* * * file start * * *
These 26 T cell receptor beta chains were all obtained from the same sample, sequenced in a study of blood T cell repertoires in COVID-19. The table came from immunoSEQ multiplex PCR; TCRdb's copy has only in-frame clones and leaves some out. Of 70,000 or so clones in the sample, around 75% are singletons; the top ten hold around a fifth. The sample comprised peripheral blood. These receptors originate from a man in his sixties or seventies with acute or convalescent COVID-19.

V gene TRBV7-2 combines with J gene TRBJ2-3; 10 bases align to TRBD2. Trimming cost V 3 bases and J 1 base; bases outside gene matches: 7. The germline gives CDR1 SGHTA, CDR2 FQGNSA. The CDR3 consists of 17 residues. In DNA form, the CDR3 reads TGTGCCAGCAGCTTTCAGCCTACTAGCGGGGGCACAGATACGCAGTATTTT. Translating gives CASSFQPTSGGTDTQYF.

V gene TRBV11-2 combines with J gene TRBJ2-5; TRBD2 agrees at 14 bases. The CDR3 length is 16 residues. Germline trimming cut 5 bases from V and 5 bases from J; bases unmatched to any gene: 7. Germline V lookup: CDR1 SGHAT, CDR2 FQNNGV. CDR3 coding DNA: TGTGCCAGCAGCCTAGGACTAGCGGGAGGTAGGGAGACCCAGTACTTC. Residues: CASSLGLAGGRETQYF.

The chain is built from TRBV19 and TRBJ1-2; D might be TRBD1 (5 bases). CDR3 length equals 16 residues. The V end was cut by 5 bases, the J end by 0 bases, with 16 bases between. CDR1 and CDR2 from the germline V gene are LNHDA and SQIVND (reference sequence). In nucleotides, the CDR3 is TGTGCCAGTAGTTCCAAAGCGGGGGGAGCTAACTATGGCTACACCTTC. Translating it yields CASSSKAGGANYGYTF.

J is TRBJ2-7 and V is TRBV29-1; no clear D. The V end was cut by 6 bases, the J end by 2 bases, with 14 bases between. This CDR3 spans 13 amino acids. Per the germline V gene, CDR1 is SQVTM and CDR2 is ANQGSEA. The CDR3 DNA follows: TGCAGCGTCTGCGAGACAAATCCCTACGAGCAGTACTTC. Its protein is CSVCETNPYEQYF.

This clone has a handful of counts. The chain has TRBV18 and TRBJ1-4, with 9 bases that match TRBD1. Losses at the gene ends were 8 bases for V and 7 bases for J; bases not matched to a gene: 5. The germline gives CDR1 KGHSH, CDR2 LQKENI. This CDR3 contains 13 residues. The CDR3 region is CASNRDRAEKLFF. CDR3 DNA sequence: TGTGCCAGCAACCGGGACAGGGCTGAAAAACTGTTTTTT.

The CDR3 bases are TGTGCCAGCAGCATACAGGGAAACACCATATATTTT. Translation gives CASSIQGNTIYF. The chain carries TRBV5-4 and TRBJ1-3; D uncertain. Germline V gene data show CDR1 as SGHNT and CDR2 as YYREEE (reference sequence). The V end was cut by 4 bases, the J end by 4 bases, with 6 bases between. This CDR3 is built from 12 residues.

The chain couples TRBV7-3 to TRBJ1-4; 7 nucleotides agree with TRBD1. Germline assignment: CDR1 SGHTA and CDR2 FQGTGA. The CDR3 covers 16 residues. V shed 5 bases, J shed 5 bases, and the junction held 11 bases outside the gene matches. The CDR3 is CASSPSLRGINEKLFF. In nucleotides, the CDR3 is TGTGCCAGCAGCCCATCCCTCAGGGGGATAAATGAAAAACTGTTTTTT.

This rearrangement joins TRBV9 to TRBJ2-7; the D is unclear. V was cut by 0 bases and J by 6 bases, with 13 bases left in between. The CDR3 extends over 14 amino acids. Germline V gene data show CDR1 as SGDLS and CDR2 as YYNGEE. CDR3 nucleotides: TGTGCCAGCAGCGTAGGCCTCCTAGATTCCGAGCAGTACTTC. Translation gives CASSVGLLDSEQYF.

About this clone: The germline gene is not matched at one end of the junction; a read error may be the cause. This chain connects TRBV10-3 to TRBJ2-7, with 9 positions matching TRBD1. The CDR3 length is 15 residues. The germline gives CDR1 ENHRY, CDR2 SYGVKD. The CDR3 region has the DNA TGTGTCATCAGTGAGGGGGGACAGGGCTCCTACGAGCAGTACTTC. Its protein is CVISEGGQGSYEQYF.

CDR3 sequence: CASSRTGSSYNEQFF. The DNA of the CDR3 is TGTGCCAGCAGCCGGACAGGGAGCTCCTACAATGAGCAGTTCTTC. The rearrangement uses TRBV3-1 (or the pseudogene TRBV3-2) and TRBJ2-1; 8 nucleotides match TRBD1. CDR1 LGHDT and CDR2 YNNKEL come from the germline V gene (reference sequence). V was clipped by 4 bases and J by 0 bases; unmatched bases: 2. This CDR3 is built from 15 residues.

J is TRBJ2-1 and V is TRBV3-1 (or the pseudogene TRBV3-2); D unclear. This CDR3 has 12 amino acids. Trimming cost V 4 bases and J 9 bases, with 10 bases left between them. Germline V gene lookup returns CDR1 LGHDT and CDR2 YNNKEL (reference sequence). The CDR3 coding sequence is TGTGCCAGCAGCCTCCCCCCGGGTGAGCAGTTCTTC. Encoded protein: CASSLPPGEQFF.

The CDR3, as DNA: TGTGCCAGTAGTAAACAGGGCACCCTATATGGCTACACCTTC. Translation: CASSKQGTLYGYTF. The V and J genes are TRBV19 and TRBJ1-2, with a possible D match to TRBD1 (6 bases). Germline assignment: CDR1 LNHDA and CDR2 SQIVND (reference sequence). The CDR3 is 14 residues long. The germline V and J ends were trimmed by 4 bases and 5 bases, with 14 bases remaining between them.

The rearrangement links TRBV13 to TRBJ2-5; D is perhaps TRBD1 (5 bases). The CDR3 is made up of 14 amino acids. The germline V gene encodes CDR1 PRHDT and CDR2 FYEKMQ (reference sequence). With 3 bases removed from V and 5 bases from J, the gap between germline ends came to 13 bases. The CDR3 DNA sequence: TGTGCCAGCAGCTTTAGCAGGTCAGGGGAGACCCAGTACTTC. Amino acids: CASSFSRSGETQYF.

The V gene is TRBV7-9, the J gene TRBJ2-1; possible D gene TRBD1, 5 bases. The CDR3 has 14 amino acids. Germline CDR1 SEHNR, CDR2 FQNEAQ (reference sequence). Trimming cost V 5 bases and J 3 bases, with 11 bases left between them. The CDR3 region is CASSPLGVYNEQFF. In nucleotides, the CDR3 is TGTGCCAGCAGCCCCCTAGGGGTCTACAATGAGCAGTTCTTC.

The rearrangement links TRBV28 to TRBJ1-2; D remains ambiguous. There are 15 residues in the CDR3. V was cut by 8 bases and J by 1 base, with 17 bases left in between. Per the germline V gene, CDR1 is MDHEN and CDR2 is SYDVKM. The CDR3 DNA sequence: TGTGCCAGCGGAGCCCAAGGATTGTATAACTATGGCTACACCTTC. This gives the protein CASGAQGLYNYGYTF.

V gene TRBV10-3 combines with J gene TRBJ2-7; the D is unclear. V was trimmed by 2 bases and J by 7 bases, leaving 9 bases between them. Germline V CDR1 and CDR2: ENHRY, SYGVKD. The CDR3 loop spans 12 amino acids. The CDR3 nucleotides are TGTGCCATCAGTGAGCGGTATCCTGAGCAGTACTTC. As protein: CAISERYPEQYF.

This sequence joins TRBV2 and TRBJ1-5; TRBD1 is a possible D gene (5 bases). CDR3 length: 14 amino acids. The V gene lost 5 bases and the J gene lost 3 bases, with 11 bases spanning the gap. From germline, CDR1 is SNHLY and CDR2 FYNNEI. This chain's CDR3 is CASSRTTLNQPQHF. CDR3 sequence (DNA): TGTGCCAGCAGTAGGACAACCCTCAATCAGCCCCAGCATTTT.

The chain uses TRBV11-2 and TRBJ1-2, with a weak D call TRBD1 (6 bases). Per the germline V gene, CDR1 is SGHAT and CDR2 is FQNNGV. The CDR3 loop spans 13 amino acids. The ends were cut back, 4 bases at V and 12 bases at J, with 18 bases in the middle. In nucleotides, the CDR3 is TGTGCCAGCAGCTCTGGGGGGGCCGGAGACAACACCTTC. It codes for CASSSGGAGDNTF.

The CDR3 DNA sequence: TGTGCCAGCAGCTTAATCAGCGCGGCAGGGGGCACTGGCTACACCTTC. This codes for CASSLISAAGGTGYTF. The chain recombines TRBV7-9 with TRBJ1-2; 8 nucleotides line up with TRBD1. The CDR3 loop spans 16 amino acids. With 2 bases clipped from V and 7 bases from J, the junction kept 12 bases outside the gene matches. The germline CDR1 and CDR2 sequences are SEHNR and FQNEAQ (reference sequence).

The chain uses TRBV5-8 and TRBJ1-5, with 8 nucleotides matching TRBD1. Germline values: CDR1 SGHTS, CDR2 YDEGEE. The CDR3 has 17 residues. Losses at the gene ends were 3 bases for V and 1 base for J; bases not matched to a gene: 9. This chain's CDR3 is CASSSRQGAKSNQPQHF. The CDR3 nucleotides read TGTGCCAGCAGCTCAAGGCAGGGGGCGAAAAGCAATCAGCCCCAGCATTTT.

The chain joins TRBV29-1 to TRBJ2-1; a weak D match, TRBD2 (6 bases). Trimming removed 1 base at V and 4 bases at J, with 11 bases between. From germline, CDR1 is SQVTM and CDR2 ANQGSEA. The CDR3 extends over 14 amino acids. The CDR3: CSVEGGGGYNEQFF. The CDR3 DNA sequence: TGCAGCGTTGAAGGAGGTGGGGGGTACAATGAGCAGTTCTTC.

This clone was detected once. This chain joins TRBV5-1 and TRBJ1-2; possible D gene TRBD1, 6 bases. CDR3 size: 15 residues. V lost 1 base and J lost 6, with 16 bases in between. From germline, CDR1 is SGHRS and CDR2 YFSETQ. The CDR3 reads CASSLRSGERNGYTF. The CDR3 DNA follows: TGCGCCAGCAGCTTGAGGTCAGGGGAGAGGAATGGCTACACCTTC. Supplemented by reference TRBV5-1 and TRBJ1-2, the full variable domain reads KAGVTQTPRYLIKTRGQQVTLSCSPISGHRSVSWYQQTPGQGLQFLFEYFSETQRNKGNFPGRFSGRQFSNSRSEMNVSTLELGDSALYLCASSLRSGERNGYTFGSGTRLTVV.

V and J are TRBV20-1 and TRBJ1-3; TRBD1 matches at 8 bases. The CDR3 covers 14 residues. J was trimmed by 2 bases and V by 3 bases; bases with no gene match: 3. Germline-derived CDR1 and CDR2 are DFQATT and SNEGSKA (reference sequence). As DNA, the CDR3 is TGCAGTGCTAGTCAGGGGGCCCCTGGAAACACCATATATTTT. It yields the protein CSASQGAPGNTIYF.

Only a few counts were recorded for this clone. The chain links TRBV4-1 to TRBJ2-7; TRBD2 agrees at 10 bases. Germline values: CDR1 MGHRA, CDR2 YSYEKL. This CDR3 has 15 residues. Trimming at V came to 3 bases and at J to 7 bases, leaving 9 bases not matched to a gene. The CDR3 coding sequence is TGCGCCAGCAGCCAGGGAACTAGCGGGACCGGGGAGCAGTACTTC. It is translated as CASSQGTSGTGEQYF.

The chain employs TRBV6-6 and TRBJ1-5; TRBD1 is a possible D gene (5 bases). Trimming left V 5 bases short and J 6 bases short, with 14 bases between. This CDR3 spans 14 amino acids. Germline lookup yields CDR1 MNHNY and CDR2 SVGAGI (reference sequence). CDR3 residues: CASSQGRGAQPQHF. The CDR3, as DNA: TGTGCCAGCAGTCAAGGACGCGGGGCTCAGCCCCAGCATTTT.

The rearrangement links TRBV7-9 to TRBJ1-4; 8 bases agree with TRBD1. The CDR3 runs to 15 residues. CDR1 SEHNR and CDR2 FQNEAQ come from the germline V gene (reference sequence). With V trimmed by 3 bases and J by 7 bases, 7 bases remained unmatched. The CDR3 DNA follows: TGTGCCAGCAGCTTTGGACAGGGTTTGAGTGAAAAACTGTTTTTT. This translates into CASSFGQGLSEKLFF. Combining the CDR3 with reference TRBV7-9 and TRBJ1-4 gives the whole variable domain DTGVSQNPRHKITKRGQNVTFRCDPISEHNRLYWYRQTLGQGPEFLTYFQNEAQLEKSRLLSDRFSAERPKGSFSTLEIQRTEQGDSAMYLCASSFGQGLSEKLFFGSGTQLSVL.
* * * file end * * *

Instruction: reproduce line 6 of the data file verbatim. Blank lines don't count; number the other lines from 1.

This clone has a handful of counts. The chain has TRBV18 and TRBJ1-4, with 9 bases that match TRBD1. Losses at the gene ends were 8 bases for V and 7 bases for J; bases not matched to a gene: 5. The germline gives CDR1 KGHSH, CDR2 LQKENI. This CDR3 contains 13 residues. The CDR3 region is CASNRDRAEKLFF. CDR3 DNA sequence: TGTGCCAGCAACCGGGACAGGGCTGAAAAACTGTTTTTT.